Consumer Merchants See Slower Recovery

Nov 01, 2010 9:30 PM  By

While the Business-to-Business and Computers Merchants Celebrated a Super Second Quarter, their consumer counterparts did not fare quite as well.

Only three of the eight publicly traded consumer merchants tracked by Multichannel Merchant registered revenue gains. But on a positive note, all three recorded double-digit revenue gains.

What’s more, seven companies saw improvements in bottom line earnings compared to the same period last year. This indicates that the companies are better able to forecast with accuracy and prepare for slow consumer spending periods, says Stuart Rose, managing director for Tully & Holland, the Wellesley, MA-based investment bank that tracks marketers for Multichannel Merchant. Still, three of the profiled companies — 1-800-Flowers.com, Delia’s, and Gaiam — reported a net loss for the quarter.

The big winner for the quarter was Williams-Sonoma, which led the way with 15% revenue growth, followed by Coldwater Creek at 13% and Jos. A. Bank at 12%.

Williams-Sonoma recorded impressive numbers in the quarter, reaching $776 million in sales and 15% year-over-year growth. Net income was $30.8 million, way up from $399,000 in the second quarter last year.

Rose points to Williams-Sonoma’s strategy of merchandising at price points that appeal to value-seeking consumers. The kitchen and home products retailer has had success in attracting new customers to its brands with targeted marketing campaigns.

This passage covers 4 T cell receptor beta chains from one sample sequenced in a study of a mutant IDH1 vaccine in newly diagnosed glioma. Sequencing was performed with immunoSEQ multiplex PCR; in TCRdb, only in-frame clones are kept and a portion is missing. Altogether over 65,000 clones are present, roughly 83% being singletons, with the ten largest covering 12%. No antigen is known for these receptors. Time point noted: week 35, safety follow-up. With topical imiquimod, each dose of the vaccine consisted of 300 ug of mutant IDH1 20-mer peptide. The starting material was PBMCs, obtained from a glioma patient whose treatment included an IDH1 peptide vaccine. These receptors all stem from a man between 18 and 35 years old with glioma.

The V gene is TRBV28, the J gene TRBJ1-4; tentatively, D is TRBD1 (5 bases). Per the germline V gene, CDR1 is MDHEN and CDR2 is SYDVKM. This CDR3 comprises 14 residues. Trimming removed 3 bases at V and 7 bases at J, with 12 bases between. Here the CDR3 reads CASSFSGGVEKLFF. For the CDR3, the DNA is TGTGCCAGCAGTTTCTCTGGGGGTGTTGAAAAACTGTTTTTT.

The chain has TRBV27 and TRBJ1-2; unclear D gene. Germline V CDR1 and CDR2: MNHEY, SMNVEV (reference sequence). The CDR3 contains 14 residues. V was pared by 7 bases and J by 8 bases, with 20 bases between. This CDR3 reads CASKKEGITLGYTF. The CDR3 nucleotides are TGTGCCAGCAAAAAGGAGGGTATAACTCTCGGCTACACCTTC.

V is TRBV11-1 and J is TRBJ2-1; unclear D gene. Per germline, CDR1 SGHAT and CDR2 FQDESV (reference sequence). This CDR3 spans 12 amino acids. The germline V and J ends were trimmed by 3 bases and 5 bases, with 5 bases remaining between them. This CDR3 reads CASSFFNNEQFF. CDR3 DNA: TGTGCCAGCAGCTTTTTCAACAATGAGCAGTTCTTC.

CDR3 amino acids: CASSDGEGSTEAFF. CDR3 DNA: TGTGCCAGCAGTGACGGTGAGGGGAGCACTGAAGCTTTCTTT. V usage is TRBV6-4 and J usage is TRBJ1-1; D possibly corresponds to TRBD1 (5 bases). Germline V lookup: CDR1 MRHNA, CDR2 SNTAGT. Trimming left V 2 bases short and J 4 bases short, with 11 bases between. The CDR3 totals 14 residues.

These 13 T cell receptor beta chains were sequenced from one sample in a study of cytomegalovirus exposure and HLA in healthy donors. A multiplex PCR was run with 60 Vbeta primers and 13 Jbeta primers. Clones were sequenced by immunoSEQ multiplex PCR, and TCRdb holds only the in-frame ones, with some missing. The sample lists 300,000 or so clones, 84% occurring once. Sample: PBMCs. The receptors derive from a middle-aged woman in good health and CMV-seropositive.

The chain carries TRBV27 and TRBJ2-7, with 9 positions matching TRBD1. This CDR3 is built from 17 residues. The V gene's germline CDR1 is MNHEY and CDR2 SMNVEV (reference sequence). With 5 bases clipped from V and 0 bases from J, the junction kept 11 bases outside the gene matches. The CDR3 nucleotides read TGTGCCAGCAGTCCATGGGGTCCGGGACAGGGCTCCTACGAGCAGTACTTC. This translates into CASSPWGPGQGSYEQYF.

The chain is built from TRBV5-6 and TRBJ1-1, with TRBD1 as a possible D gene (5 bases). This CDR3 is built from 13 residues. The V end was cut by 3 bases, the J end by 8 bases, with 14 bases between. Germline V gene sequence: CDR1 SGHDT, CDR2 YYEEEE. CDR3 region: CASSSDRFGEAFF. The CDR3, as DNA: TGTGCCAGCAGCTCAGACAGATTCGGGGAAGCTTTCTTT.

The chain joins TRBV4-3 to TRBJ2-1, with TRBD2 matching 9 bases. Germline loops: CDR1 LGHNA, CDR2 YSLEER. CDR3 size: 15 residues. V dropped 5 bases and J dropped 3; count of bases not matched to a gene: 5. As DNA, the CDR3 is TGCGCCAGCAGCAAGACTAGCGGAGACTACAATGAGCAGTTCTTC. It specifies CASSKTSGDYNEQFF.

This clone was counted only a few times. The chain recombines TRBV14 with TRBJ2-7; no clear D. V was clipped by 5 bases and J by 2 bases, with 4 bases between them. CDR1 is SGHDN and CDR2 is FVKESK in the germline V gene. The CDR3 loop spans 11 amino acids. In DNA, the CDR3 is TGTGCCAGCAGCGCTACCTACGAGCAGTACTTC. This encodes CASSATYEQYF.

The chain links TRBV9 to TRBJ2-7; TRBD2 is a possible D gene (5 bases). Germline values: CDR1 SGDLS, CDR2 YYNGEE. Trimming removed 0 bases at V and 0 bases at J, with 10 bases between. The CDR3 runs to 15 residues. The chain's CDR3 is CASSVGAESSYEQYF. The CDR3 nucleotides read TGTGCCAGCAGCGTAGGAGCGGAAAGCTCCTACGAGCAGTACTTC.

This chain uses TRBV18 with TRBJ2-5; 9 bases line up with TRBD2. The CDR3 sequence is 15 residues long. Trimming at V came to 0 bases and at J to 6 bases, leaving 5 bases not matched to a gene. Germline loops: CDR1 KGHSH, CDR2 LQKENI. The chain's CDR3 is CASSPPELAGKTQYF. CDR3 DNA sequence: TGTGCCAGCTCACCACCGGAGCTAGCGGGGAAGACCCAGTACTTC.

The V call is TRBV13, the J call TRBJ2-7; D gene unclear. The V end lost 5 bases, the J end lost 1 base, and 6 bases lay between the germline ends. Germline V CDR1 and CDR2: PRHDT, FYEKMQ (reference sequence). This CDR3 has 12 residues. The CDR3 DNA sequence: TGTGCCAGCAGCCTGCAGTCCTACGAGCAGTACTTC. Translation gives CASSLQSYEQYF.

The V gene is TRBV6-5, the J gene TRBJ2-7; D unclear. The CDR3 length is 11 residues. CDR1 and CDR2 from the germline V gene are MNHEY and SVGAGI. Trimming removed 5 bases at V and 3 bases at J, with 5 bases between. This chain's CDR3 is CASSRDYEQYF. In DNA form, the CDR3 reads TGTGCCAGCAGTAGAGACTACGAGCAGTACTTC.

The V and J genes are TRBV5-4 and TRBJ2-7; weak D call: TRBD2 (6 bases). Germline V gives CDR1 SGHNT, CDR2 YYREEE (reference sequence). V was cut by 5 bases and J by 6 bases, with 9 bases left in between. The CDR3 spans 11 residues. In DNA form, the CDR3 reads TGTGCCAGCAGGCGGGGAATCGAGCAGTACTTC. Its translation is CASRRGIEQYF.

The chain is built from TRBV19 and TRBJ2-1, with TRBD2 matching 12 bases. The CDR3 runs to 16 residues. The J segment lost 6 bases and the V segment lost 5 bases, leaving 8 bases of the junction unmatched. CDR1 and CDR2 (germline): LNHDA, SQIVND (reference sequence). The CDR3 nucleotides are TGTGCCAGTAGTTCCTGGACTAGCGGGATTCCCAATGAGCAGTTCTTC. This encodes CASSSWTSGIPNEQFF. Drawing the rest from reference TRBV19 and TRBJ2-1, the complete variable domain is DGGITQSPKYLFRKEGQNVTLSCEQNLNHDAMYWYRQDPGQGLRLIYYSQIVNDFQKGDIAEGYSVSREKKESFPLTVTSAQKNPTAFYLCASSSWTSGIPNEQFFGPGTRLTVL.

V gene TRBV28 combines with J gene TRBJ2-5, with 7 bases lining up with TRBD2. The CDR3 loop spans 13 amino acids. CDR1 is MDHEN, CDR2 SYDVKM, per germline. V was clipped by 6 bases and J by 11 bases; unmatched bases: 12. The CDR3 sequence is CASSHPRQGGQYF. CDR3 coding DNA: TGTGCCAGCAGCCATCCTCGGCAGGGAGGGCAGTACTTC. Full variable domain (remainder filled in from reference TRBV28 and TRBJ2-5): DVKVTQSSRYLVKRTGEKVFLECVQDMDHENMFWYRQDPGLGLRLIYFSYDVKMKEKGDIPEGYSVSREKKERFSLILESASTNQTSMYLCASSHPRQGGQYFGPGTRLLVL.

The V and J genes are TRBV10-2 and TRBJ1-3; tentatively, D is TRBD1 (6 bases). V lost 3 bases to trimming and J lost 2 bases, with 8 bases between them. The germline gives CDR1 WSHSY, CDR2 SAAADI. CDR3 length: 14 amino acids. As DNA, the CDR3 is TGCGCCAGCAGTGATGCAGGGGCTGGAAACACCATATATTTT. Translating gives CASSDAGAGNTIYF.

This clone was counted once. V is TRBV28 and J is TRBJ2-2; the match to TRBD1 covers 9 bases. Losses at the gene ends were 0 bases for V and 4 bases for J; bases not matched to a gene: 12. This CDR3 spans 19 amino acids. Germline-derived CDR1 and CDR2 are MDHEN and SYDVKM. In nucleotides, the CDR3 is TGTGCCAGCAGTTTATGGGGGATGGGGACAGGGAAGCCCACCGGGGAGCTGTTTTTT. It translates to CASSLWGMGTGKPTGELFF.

Conversely, Gaiam seems to be feeling the effects of a turbulent economy. The health and wellness merchant’s second-quarter sales suffered from reductions in catalog circulation, though it made some improvements in operating efficiency and forecasting and remained lean, Rose says.

Gaiam’s revenue was down nearly 7%, to $56.4 million, and it reported a net loss of $0.5 million. With new content and product planned for the third and fourth quarters, Gaiam could see a boost in its top-line revenue, Rose believes. “But noticeable improvement will not occur until consumer spending and confidence improve.”

Delia’s is an example of a b-to-c company struggling to keep pace in a depressed economy, Rose says. The teen girls apparel merchant’s second quarter results, including a 14.5% drop in direct sales, “did not indicate any convincing signs of improvement in the near future,” he notes. Weak store traffic hurt top-line revenue, and back-to-school business showed only glimpses of hope in stores that historically have shown early back-to-school surges, Rose says. “Delia’s did not appear to make any improvements in operating efficiency and has not been able to keep costs under control.”

Top-line improvements needed

The shaky results of the segment during the second quarter further solidify concerns of a double-dip recession, Rose says. “The only consolation lies in the ability of these companies to forecast, remain lean and squeeze every possible penny from marginal sales down to the bottom line.”

While it’s encouraging that we’ve now seen four consecutive quarters of year-over-year GDP growth, Rose says, “we will not see a considerable turnaround until b-to-c companies can achieve top-line revenue improvements.”